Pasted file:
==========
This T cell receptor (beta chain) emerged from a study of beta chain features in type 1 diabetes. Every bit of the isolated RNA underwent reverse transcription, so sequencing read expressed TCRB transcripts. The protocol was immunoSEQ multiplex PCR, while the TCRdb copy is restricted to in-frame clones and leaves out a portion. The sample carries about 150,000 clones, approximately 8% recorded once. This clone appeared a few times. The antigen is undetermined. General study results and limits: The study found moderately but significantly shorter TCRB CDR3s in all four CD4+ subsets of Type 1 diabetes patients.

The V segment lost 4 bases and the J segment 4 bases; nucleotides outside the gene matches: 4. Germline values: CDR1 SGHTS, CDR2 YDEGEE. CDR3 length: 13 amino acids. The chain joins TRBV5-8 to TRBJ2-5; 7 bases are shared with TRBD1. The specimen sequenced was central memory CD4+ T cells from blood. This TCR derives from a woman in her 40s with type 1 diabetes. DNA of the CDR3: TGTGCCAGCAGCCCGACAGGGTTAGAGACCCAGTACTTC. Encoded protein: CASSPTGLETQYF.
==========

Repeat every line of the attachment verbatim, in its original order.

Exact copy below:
This T cell receptor (beta chain) emerged from a study of beta chain features in type 1 diabetes. Every bit of the isolated RNA underwent reverse transcription, so sequencing read expressed TCRB transcripts. The protocol was immunoSEQ multiplex PCR, while the TCRdb copy is restricted to in-frame clones and leaves out a portion. The sample carries about 150,000 clones, approximately 8% recorded once. This clone appeared a few times. The antigen is undetermined. General study results and limits: The study found moderately but significantly shorter TCRB CDR3s in all four CD4+ subsets of Type 1 diabetes patients.

The V segment lost 4 bases and the J segment 4 bases; nucleotides outside the gene matches: 4. Germline values: CDR1 SGHTS, CDR2 YDEGEE. CDR3 length: 13 amino acids. The chain joins TRBV5-8 to TRBJ2-5; 7 bases are shared with TRBD1. The specimen sequenced was central memory CD4+ T cells from blood. This TCR derives from a woman in her 40s with type 1 diabetes. DNA of the CDR3: TGTGCCAGCAGCCCGACAGGGTTAGAGACCCAGTACTTC. Encoded protein: CASSPTGLETQYF.